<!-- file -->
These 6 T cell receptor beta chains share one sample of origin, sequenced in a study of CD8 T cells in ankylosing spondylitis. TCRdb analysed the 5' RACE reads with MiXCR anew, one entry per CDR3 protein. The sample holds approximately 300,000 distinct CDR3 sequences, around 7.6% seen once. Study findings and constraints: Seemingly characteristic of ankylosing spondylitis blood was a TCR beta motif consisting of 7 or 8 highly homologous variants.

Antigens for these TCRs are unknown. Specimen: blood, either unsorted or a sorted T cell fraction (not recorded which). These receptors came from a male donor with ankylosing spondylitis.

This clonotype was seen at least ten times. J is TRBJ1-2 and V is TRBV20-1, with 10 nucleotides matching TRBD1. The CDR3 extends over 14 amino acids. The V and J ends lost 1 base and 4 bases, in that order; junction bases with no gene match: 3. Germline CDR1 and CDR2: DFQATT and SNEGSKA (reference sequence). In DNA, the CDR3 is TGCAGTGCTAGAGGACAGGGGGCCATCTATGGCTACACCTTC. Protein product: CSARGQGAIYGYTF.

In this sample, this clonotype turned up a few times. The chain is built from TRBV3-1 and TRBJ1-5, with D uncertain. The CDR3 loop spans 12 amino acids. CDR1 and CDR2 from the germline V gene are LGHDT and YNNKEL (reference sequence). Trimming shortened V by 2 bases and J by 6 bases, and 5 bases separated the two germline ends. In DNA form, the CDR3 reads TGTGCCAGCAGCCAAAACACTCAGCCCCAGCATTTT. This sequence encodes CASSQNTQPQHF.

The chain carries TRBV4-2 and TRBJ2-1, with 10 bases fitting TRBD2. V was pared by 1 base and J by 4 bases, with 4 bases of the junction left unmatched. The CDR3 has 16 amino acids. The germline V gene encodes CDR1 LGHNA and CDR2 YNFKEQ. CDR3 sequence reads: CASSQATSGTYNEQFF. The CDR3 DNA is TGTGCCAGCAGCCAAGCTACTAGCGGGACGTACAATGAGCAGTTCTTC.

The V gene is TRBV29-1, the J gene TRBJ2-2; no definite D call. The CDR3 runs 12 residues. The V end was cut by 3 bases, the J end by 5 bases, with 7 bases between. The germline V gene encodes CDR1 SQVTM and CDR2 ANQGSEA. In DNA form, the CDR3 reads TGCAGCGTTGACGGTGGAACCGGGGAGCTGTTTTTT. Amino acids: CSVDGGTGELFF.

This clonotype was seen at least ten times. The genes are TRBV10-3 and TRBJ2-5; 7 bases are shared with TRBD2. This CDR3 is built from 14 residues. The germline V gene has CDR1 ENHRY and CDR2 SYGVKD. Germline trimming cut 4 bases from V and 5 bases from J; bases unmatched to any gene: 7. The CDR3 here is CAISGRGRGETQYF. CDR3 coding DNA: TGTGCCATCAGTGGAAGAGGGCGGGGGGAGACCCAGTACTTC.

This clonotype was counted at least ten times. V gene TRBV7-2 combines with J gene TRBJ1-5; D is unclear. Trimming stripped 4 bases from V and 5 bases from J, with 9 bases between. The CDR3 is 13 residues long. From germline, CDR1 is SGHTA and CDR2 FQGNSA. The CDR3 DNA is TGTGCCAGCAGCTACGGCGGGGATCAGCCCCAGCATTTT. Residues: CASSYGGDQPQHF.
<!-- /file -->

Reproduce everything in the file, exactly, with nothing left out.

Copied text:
These 6 T cell receptor beta chains share one sample of origin, sequenced in a study of CD8 T cells in ankylosing spondylitis. TCRdb analysed the 5' RACE reads with MiXCR anew, one entry per CDR3 protein. The sample holds approximately 300,000 distinct CDR3 sequences, around 7.6% seen once. Study findings and constraints: Seemingly characteristic of ankylosing spondylitis blood was a TCR beta motif consisting of 7 or 8 highly homologous variants.

Antigens for these TCRs are unknown. Specimen: blood, either unsorted or a sorted T cell fraction (not recorded which). These receptors came from a male donor with ankylosing spondylitis.

This clonotype was seen at least ten times. J is TRBJ1-2 and V is TRBV20-1, with 10 nucleotides matching TRBD1. The CDR3 extends over 14 amino acids. The V and J ends lost 1 base and 4 bases, in that order; junction bases with no gene match: 3. Germline CDR1 and CDR2: DFQATT and SNEGSKA (reference sequence). In DNA, the CDR3 is TGCAGTGCTAGAGGACAGGGGGCCATCTATGGCTACACCTTC. Protein product: CSARGQGAIYGYTF.

In this sample, this clonotype turned up a few times. The chain is built from TRBV3-1 and TRBJ1-5, with D uncertain. The CDR3 loop spans 12 amino acids. CDR1 and CDR2 from the germline V gene are LGHDT and YNNKEL (reference sequence). Trimming shortened V by 2 bases and J by 6 bases, and 5 bases separated the two germline ends. In DNA form, the CDR3 reads TGTGCCAGCAGCCAAAACACTCAGCCCCAGCATTTT. This sequence encodes CASSQNTQPQHF.

The chain carries TRBV4-2 and TRBJ2-1, with 10 bases fitting TRBD2. V was pared by 1 base and J by 4 bases, with 4 bases of the junction left unmatched. The CDR3 has 16 amino acids. The germline V gene encodes CDR1 LGHNA and CDR2 YNFKEQ. CDR3 sequence reads: CASSQATSGTYNEQFF. The CDR3 DNA is TGTGCCAGCAGCCAAGCTACTAGCGGGACGTACAATGAGCAGTTCTTC.

The V gene is TRBV29-1, the J gene TRBJ2-2; no definite D call. The CDR3 runs 12 residues. The V end was cut by 3 bases, the J end by 5 bases, with 7 bases between. The germline V gene encodes CDR1 SQVTM and CDR2 ANQGSEA. In DNA form, the CDR3 reads TGCAGCGTTGACGGTGGAACCGGGGAGCTGTTTTTT. Amino acids: CSVDGGTGELFF.

This clonotype was seen at least ten times. The genes are TRBV10-3 and TRBJ2-5; 7 bases are shared with TRBD2. This CDR3 is built from 14 residues. The germline V gene has CDR1 ENHRY and CDR2 SYGVKD. Germline trimming cut 4 bases from V and 5 bases from J; bases unmatched to any gene: 7. The CDR3 here is CAISGRGRGETQYF. CDR3 coding DNA: TGTGCCATCAGTGGAAGAGGGCGGGGGGAGACCCAGTACTTC.

This clonotype was counted at least ten times. V gene TRBV7-2 combines with J gene TRBJ1-5; D is unclear. Trimming stripped 4 bases from V and 5 bases from J, with 9 bases between. The CDR3 is 13 residues long. From germline, CDR1 is SGHTA and CDR2 FQGNSA. The CDR3 DNA is TGTGCCAGCAGCTACGGCGGGGATCAGCCCCAGCATTTT. Residues: CASSYGGDQPQHF.